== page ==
Turkish master Ceylan continues his extraordinarily consistent form in this dialogue-heavy three-hour drama with echoes of ‘Winter Sleep’ and ‘Anatolia’.
Dir. Nuri Bilge Ceylan
2018 | Turkey | Drama | 188 mins | 2.39:1 | Turkish
PG13 (passed clean) for some coarse language
Cast: Dogu Demirkol, Murat Cemcir, Bennu Yildirimlar, Hazar Ergüçlü, Serkan Keskin
Plot: An aspiring writer returns to his native village, where his father’s debts catch up to him.
Awards: Nom. for Palme d’Or (Cannes)
International Sales: Memento Films International
Subject Matter: Moderate
Narrative Style: Complex/Dense
Audience Type: General Arthouse
(Reviewed at Middle East Film Festival ’19)
One could make a case for The Wild Pear Tree to be part of a loose trilogy of ‘elemental epics’ by Turkish master Nuri Bilge Ceylan, alongside Once Upon a Time in Anatolia (2011) and Winter Sleep (2014), centering on the beautiful natural landscapes, and sometimes, erratic weather conditions, of Turkey’s countryside. While Anatolia worked primarily as an arthouse investigative procedural, Winter Sleep is arguably the most dialogue-heavy in his oeuvre. We see echoes of each in his latest film (there’s even a sublime homage to Anatolia’s opening scene), which sees one of world cinema’s true modern masters continuing his extraordinarily consistent form.
The Wild Pear Tree is a decidedly more ‘urban’ type film centering on a young man, Sinan, who has since graduated and returning home to his family’s apartment. He has dreams of becoming a writer, but discovers his father’s debt issues could be insurmountable. His mother and sister, affected by their breadwinner’s lackadaisical attitude, can’t do much to effect any change.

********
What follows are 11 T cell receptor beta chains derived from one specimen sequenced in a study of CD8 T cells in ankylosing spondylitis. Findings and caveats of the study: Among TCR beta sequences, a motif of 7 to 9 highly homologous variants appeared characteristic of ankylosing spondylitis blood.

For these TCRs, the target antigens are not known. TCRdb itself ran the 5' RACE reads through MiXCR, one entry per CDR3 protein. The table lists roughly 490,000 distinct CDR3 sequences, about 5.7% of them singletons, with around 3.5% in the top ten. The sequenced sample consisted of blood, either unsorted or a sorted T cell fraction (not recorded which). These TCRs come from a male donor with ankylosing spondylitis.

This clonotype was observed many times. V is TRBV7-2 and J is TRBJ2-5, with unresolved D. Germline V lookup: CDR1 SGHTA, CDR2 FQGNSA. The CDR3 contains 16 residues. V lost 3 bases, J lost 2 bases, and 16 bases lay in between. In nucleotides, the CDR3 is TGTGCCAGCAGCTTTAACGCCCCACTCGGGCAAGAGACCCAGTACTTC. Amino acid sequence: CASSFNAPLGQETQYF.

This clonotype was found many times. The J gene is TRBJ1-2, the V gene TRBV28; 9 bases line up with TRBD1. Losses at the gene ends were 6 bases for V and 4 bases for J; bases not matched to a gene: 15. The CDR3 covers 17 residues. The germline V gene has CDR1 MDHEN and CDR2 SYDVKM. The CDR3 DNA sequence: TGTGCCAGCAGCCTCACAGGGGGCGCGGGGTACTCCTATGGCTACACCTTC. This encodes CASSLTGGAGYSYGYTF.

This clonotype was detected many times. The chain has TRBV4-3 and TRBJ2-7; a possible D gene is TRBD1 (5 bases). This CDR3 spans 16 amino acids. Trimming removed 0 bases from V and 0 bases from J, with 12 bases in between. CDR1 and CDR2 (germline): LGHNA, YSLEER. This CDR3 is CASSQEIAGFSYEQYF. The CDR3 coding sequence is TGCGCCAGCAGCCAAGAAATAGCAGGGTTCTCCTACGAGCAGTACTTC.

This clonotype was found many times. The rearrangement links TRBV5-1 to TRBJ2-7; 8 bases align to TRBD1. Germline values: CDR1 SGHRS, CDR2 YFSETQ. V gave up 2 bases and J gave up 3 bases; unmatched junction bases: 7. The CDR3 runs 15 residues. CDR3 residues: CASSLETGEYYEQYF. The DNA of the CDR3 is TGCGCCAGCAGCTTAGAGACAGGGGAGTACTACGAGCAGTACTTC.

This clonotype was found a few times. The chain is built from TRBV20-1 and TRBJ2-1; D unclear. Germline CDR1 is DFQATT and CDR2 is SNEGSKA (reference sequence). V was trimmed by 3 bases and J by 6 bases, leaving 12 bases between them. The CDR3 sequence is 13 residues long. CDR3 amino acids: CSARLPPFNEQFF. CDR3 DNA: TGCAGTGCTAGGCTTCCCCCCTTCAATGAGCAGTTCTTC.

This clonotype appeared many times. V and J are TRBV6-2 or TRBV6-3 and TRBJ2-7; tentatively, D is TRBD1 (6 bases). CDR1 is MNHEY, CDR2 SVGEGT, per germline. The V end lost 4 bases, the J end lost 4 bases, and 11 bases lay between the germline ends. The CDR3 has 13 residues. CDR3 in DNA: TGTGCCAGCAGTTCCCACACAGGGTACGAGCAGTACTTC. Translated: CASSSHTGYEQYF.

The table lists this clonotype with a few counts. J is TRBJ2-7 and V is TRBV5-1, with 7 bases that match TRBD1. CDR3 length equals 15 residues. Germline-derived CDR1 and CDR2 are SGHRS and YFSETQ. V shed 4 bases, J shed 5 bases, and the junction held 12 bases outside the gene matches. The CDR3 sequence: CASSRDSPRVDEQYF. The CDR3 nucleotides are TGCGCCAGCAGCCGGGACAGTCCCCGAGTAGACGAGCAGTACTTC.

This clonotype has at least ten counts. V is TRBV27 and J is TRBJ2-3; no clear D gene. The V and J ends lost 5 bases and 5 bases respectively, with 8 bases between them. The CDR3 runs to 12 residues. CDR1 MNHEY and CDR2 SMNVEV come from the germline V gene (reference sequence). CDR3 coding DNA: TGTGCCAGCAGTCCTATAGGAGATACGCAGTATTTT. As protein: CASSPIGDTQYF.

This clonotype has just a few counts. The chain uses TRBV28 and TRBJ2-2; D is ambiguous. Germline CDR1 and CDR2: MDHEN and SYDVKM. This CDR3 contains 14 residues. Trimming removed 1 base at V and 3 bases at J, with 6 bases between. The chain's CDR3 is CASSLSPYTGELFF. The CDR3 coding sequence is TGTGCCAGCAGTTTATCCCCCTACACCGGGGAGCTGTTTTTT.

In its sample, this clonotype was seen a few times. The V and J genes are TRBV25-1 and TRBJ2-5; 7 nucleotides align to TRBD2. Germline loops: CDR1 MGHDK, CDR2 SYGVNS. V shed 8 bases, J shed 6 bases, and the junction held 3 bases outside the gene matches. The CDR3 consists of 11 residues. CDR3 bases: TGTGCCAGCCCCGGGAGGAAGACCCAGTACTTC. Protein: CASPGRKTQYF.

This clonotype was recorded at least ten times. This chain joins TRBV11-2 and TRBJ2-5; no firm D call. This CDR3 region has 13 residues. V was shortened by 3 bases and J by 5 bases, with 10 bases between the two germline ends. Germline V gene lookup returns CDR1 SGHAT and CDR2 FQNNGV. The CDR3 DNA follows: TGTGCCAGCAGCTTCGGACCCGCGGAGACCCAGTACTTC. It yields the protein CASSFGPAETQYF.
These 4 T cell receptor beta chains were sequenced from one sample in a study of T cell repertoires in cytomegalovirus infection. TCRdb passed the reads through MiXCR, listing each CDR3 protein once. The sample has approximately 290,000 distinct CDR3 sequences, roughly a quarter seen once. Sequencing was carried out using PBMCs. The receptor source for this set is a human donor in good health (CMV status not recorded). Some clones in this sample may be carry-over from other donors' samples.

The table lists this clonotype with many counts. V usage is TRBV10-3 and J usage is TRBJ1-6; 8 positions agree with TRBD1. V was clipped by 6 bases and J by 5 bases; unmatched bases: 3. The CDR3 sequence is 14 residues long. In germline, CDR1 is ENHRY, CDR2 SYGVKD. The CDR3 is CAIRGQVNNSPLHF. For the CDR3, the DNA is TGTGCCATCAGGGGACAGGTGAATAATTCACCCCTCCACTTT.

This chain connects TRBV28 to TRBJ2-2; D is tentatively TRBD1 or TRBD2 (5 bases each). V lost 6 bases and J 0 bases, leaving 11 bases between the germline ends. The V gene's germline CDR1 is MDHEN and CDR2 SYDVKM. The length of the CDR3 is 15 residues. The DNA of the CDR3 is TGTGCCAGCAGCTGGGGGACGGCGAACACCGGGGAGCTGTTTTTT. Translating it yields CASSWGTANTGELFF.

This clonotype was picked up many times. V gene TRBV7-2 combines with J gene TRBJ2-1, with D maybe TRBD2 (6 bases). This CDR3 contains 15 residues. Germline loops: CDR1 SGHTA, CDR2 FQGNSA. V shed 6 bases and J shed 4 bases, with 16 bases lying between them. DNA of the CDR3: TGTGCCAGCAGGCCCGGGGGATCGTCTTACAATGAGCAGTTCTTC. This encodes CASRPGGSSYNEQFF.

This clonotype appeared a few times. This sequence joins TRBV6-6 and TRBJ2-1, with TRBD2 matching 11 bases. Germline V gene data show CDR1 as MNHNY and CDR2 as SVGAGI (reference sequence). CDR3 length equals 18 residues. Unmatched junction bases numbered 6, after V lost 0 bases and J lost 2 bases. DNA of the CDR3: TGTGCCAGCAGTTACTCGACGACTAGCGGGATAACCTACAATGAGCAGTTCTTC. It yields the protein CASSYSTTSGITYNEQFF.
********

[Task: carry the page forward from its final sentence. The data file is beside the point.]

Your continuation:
“Someone once called time a silent saw. You never know what it’ll do to us.”
The Wild Pear Tree is as much about familial problems as it is about the broader sociopolitical contexts affecting modern Turkey, the latter coming to the fore in what is now Ceylan’s auteurist trademark—long, extended conversations that like falling snow or rustling leaves seem never-ending yet mesmerising to behold. Ceylan has a gift for dialogue with a well that never seems to run dry, and it is one of the reasons his films may be long, but don’t feel its length (or perhaps more accurately, earns its length).
Ceylan also uses Bach’s ‘Passacaglia and Fugue in C minor, BWV 582’ quite extensively as the film’s leitmotif, occurring at key inflection points in the dense narrative. One could make a case for The Wild Pear Tree to be his most accessible of the trio of lengthy ruminations about life and living. Fascinatingly, his focus on Sinan might resonate with viewers at the crossroads of their lives—do we follow our dreams? Can we have ambitions? But do we also struggle to find our own identity?
A conversation related to writers’ brief biographies as seen at the back of a book or in a conference brochure, and who actually pens them if not the writers themselves, sparks questions about one’s self-image in public. But identity is so much more than just self-image; is it not the (banal) root of our existence? This brings us to a philosophical pitstop: could it ever be possible to shed the identity in which we are born into in order to, say, progress? The Wild Pear Tree suggests so much and makes its musings count, culminating in arguably the finest final stretch of any film from 2018.